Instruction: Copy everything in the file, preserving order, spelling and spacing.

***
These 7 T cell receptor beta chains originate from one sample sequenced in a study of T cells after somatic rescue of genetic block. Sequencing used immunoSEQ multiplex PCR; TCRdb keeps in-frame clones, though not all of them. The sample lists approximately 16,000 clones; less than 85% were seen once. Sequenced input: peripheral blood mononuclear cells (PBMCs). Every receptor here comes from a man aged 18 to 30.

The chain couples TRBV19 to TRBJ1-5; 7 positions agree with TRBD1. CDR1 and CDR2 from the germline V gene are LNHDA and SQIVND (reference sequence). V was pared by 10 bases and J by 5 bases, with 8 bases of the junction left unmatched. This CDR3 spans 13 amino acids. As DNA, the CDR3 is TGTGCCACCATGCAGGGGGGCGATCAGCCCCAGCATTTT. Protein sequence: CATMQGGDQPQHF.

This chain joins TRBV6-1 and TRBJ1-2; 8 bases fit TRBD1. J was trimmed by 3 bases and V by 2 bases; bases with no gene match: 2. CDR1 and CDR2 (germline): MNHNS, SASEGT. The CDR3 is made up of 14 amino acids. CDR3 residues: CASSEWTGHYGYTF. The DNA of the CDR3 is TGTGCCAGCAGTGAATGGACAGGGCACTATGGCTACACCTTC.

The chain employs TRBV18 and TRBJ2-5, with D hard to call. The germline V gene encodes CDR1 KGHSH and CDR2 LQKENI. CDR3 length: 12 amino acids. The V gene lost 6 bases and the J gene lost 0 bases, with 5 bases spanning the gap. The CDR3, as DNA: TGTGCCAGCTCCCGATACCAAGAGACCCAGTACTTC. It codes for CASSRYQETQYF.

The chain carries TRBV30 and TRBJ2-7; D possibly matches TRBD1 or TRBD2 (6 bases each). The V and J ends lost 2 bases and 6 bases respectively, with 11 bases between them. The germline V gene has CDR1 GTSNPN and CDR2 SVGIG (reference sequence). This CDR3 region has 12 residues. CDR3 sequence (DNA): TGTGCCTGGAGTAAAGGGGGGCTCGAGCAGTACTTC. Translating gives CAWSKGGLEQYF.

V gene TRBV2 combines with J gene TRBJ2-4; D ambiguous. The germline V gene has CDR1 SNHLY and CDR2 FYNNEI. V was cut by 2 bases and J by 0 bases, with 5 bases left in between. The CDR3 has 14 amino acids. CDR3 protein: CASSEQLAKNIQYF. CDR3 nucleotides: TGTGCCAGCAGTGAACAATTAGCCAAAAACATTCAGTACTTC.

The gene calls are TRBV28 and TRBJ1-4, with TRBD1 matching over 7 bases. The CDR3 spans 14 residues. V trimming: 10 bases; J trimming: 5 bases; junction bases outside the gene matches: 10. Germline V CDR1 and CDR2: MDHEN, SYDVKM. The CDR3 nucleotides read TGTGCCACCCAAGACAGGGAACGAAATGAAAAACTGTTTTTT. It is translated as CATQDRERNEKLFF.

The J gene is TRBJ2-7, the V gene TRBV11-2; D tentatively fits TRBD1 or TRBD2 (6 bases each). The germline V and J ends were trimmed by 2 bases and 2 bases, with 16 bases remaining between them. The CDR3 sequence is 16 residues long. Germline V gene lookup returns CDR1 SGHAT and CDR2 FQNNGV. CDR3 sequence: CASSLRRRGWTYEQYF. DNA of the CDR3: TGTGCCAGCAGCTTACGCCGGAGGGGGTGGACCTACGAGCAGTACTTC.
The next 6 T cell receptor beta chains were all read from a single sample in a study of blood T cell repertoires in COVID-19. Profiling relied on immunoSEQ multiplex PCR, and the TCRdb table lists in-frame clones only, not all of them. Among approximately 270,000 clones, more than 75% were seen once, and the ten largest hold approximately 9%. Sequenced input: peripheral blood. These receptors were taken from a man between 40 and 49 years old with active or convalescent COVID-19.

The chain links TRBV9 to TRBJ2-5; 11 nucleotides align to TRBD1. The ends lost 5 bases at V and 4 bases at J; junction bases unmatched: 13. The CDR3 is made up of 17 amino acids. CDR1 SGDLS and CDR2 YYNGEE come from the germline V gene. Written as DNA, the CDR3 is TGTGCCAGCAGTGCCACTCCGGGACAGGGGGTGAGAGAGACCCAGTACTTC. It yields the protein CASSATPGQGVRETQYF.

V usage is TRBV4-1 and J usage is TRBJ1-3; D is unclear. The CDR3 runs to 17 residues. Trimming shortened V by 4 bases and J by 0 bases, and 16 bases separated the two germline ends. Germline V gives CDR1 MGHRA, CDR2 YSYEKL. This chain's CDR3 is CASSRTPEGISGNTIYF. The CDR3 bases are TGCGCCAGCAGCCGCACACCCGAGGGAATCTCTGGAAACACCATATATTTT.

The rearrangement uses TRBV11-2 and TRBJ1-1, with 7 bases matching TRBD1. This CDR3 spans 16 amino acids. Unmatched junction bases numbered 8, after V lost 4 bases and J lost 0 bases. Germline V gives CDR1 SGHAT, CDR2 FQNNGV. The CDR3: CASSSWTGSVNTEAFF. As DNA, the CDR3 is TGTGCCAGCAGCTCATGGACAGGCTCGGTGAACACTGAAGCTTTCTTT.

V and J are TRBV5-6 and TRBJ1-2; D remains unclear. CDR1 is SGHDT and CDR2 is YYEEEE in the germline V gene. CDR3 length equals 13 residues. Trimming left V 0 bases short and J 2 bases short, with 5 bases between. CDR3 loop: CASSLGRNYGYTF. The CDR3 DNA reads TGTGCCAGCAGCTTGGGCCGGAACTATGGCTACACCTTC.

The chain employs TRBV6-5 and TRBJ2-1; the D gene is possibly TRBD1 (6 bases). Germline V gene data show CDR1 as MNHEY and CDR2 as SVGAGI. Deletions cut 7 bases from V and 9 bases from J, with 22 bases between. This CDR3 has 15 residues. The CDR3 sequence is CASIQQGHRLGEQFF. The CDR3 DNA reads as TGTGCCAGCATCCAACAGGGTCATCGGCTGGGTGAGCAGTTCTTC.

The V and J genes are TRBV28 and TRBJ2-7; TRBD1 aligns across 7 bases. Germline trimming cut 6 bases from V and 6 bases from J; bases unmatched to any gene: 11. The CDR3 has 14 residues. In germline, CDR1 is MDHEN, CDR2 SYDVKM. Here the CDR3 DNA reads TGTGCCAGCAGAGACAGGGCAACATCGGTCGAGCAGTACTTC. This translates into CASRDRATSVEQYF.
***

These 7 T cell receptor beta chains originate from one sample sequenced in a study of T cells after somatic rescue of genetic block. Sequencing used immunoSEQ multiplex PCR; TCRdb keeps in-frame clones, though not all of them. The sample lists approximately 16,000 clones; less than 85% were seen once. Sequenced input: peripheral blood mononuclear cells (PBMCs). Every receptor here comes from a man aged 18 to 30.

The chain couples TRBV19 to TRBJ1-5; 7 positions agree with TRBD1. CDR1 and CDR2 from the germline V gene are LNHDA and SQIVND (reference sequence). V was pared by 10 bases and J by 5 bases, with 8 bases of the junction left unmatched. This CDR3 spans 13 amino acids. As DNA, the CDR3 is TGTGCCACCATGCAGGGGGGCGATCAGCCCCAGCATTTT. Protein sequence: CATMQGGDQPQHF.

This chain joins TRBV6-1 and TRBJ1-2; 8 bases fit TRBD1. J was trimmed by 3 bases and V by 2 bases; bases with no gene match: 2. CDR1 and CDR2 (germline): MNHNS, SASEGT. The CDR3 is made up of 14 amino acids. CDR3 residues: CASSEWTGHYGYTF. The DNA of the CDR3 is TGTGCCAGCAGTGAATGGACAGGGCACTATGGCTACACCTTC.

The chain employs TRBV18 and TRBJ2-5, with D hard to call. The germline V gene encodes CDR1 KGHSH and CDR2 LQKENI. CDR3 length: 12 amino acids. The V gene lost 6 bases and the J gene lost 0 bases, with 5 bases spanning the gap. The CDR3, as DNA: TGTGCCAGCTCCCGATACCAAGAGACCCAGTACTTC. It codes for CASSRYQETQYF.

The chain carries TRBV30 and TRBJ2-7; D possibly matches TRBD1 or TRBD2 (6 bases each). The V and J ends lost 2 bases and 6 bases respectively, with 11 bases between them. The germline V gene has CDR1 GTSNPN and CDR2 SVGIG (reference sequence). This CDR3 region has 12 residues. CDR3 sequence (DNA): TGTGCCTGGAGTAAAGGGGGGCTCGAGCAGTACTTC. Translating gives CAWSKGGLEQYF.

V gene TRBV2 combines with J gene TRBJ2-4; D ambiguous. The germline V gene has CDR1 SNHLY and CDR2 FYNNEI. V was cut by 2 bases and J by 0 bases, with 5 bases left in between. The CDR3 has 14 amino acids. CDR3 protein: CASSEQLAKNIQYF. CDR3 nucleotides: TGTGCCAGCAGTGAACAATTAGCCAAAAACATTCAGTACTTC.

The gene calls are TRBV28 and TRBJ1-4, with TRBD1 matching over 7 bases. The CDR3 spans 14 residues. V trimming: 10 bases; J trimming: 5 bases; junction bases outside the gene matches: 10. Germline V CDR1 and CDR2: MDHEN, SYDVKM. The CDR3 nucleotides read TGTGCCACCCAAGACAGGGAACGAAATGAAAAACTGTTTTTT. It is translated as CATQDRERNEKLFF.

The J gene is TRBJ2-7, the V gene TRBV11-2; D tentatively fits TRBD1 or TRBD2 (6 bases each). The germline V and J ends were trimmed by 2 bases and 2 bases, with 16 bases remaining between them. The CDR3 sequence is 16 residues long. Germline V gene lookup returns CDR1 SGHAT and CDR2 FQNNGV. CDR3 sequence: CASSLRRRGWTYEQYF. DNA of the CDR3: TGTGCCAGCAGCTTACGCCGGAGGGGGTGGACCTACGAGCAGTACTTC.
The next 6 T cell receptor beta chains were all read from a single sample in a study of blood T cell repertoires in COVID-19. Profiling relied on immunoSEQ multiplex PCR, and the TCRdb table lists in-frame clones only, not all of them. Among approximately 270,000 clones, more than 75% were seen once, and the ten largest hold approximately 9%. Sequenced input: peripheral blood. These receptors were taken from a man between 40 and 49 years old with active or convalescent COVID-19.

The chain links TRBV9 to TRBJ2-5; 11 nucleotides align to TRBD1. The ends lost 5 bases at V and 4 bases at J; junction bases unmatched: 13. The CDR3 is made up of 17 amino acids. CDR1 SGDLS and CDR2 YYNGEE come from the germline V gene. Written as DNA, the CDR3 is TGTGCCAGCAGTGCCACTCCGGGACAGGGGGTGAGAGAGACCCAGTACTTC. It yields the protein CASSATPGQGVRETQYF.

V usage is TRBV4-1 and J usage is TRBJ1-3; D is unclear. The CDR3 runs to 17 residues. Trimming shortened V by 4 bases and J by 0 bases, and 16 bases separated the two germline ends. Germline V gives CDR1 MGHRA, CDR2 YSYEKL. This chain's CDR3 is CASSRTPEGISGNTIYF. The CDR3 bases are TGCGCCAGCAGCCGCACACCCGAGGGAATCTCTGGAAACACCATATATTTT.

The rearrangement uses TRBV11-2 and TRBJ1-1, with 7 bases matching TRBD1. This CDR3 spans 16 amino acids. Unmatched junction bases numbered 8, after V lost 4 bases and J lost 0 bases. Germline V gives CDR1 SGHAT, CDR2 FQNNGV. The CDR3: CASSSWTGSVNTEAFF. As DNA, the CDR3 is TGTGCCAGCAGCTCATGGACAGGCTCGGTGAACACTGAAGCTTTCTTT.

V and J are TRBV5-6 and TRBJ1-2; D remains unclear. CDR1 is SGHDT and CDR2 is YYEEEE in the germline V gene. CDR3 length equals 13 residues. Trimming left V 0 bases short and J 2 bases short, with 5 bases between. CDR3 loop: CASSLGRNYGYTF. The CDR3 DNA reads TGTGCCAGCAGCTTGGGCCGGAACTATGGCTACACCTTC.

The chain employs TRBV6-5 and TRBJ2-1; the D gene is possibly TRBD1 (6 bases). Germline V gene data show CDR1 as MNHEY and CDR2 as SVGAGI. Deletions cut 7 bases from V and 9 bases from J, with 22 bases between. This CDR3 has 15 residues. The CDR3 sequence is CASIQQGHRLGEQFF. The CDR3 DNA reads as TGTGCCAGCATCCAACAGGGTCATCGGCTGGGTGAGCAGTTCTTC.

The V and J genes are TRBV28 and TRBJ2-7; TRBD1 aligns across 7 bases. Germline trimming cut 6 bases from V and 6 bases from J; bases unmatched to any gene: 11. The CDR3 has 14 residues. In germline, CDR1 is MDHEN, CDR2 SYDVKM. Here the CDR3 DNA reads TGTGCCAGCAGAGACAGGGCAACATCGGTCGAGCAGTACTTC. This translates into CASRDRATSVEQYF.